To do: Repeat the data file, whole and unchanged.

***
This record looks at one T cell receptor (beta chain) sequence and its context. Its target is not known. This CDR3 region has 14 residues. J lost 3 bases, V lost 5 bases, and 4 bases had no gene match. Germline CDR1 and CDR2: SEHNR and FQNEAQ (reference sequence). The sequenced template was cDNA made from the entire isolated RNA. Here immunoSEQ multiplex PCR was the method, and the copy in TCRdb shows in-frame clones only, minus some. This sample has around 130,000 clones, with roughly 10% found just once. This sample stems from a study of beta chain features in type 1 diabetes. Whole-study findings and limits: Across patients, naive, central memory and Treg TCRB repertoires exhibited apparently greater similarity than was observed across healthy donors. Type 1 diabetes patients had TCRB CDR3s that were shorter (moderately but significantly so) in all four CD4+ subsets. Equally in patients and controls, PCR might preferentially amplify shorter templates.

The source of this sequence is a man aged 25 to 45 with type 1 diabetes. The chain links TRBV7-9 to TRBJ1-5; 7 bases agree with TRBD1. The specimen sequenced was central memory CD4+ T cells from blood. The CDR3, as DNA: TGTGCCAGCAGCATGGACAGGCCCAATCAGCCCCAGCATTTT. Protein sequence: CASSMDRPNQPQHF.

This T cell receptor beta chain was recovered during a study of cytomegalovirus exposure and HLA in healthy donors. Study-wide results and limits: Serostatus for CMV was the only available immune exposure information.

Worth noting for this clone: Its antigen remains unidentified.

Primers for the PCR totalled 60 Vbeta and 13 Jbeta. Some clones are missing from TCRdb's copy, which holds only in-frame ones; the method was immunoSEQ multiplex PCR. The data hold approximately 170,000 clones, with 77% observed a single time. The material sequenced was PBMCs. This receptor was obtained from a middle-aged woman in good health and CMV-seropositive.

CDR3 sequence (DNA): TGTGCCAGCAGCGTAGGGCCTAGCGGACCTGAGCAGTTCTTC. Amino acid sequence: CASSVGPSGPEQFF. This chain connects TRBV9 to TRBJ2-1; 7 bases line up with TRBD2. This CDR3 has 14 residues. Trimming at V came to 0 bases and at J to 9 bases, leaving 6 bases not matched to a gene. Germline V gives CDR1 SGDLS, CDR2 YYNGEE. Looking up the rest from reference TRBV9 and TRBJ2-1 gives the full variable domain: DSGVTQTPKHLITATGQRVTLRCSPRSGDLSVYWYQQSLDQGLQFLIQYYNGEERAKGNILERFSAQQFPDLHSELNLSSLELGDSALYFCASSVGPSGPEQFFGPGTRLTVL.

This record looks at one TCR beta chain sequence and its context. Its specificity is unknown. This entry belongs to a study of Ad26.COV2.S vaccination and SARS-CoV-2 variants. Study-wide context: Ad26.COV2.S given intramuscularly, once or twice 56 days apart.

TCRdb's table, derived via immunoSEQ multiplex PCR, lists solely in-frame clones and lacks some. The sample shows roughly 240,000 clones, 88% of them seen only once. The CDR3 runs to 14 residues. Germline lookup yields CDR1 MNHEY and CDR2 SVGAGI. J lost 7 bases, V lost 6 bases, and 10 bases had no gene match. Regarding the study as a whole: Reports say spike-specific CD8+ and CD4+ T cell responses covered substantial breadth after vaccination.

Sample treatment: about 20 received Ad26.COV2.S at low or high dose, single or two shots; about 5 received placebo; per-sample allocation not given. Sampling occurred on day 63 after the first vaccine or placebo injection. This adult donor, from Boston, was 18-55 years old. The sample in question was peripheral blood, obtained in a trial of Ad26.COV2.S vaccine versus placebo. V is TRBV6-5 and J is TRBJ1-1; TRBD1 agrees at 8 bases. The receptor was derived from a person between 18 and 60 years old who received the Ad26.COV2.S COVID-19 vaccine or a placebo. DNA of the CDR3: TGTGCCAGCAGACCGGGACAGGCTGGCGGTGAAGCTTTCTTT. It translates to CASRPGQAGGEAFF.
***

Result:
This record looks at one T cell receptor (beta chain) sequence and its context. Its target is not known. This CDR3 region has 14 residues. J lost 3 bases, V lost 5 bases, and 4 bases had no gene match. Germline CDR1 and CDR2: SEHNR and FQNEAQ (reference sequence). The sequenced template was cDNA made from the entire isolated RNA. Here immunoSEQ multiplex PCR was the method, and the copy in TCRdb shows in-frame clones only, minus some. This sample has around 130,000 clones, with roughly 10% found just once. This sample stems from a study of beta chain features in type 1 diabetes. Whole-study findings and limits: Across patients, naive, central memory and Treg TCRB repertoires exhibited apparently greater similarity than was observed across healthy donors. Type 1 diabetes patients had TCRB CDR3s that were shorter (moderately but significantly so) in all four CD4+ subsets. Equally in patients and controls, PCR might preferentially amplify shorter templates.

The source of this sequence is a man aged 25 to 45 with type 1 diabetes. The chain links TRBV7-9 to TRBJ1-5; 7 bases agree with TRBD1. The specimen sequenced was central memory CD4+ T cells from blood. The CDR3, as DNA: TGTGCCAGCAGCATGGACAGGCCCAATCAGCCCCAGCATTTT. Protein sequence: CASSMDRPNQPQHF.

This T cell receptor beta chain was recovered during a study of cytomegalovirus exposure and HLA in healthy donors. Study-wide results and limits: Serostatus for CMV was the only available immune exposure information.

Worth noting for this clone: Its antigen remains unidentified.

Primers for the PCR totalled 60 Vbeta and 13 Jbeta. Some clones are missing from TCRdb's copy, which holds only in-frame ones; the method was immunoSEQ multiplex PCR. The data hold approximately 170,000 clones, with 77% observed a single time. The material sequenced was PBMCs. This receptor was obtained from a middle-aged woman in good health and CMV-seropositive.

CDR3 sequence (DNA): TGTGCCAGCAGCGTAGGGCCTAGCGGACCTGAGCAGTTCTTC. Amino acid sequence: CASSVGPSGPEQFF. This chain connects TRBV9 to TRBJ2-1; 7 bases line up with TRBD2. This CDR3 has 14 residues. Trimming at V came to 0 bases and at J to 9 bases, leaving 6 bases not matched to a gene. Germline V gives CDR1 SGDLS, CDR2 YYNGEE. Looking up the rest from reference TRBV9 and TRBJ2-1 gives the full variable domain: DSGVTQTPKHLITATGQRVTLRCSPRSGDLSVYWYQQSLDQGLQFLIQYYNGEERAKGNILERFSAQQFPDLHSELNLSSLELGDSALYFCASSVGPSGPEQFFGPGTRLTVL.

This record looks at one TCR beta chain sequence and its context. Its specificity is unknown. This entry belongs to a study of Ad26.COV2.S vaccination and SARS-CoV-2 variants. Study-wide context: Ad26.COV2.S given intramuscularly, once or twice 56 days apart.

TCRdb's table, derived via immunoSEQ multiplex PCR, lists solely in-frame clones and lacks some. The sample shows roughly 240,000 clones, 88% of them seen only once. The CDR3 runs to 14 residues. Germline lookup yields CDR1 MNHEY and CDR2 SVGAGI. J lost 7 bases, V lost 6 bases, and 10 bases had no gene match. Regarding the study as a whole: Reports say spike-specific CD8+ and CD4+ T cell responses covered substantial breadth after vaccination.

Sample treatment: about 20 received Ad26.COV2.S at low or high dose, single or two shots; about 5 received placebo; per-sample allocation not given. Sampling occurred on day 63 after the first vaccine or placebo injection. This adult donor, from Boston, was 18-55 years old. The sample in question was peripheral blood, obtained in a trial of Ad26.COV2.S vaccine versus placebo. V is TRBV6-5 and J is TRBJ1-1; TRBD1 agrees at 8 bases. The receptor was derived from a person between 18 and 60 years old who received the Ad26.COV2.S COVID-19 vaccine or a placebo. DNA of the CDR3: TGTGCCAGCAGACCGGGACAGGCTGGCGGTGAAGCTTTCTTT. It translates to CASRPGQAGGEAFF.